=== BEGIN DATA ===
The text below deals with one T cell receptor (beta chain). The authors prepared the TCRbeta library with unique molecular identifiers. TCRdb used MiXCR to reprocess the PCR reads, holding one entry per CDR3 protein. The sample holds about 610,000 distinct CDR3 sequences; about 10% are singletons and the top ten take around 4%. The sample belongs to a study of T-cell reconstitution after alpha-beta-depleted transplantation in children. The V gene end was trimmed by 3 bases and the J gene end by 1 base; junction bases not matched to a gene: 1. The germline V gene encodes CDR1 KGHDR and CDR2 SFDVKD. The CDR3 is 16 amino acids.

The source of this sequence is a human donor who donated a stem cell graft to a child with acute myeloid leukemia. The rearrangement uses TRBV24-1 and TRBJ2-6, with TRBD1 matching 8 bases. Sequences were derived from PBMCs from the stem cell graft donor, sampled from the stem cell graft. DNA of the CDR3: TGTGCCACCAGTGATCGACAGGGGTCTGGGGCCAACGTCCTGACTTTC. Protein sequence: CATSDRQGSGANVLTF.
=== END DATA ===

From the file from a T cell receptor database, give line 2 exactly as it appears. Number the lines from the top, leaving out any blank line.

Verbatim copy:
The source of this sequence is a human donor who donated a stem cell graft to a child with acute myeloid leukemia. The rearrangement uses TRBV24-1 and TRBJ2-6, with TRBD1 matching 8 bases. Sequences were derived from PBMCs from the stem cell graft donor, sampled from the stem cell graft. DNA of the CDR3: TGTGCCACCAGTGATCGACAGGGGTCTGGGGCCAACGTCCTGACTTTC. Protein sequence: CATSDRQGSGANVLTF.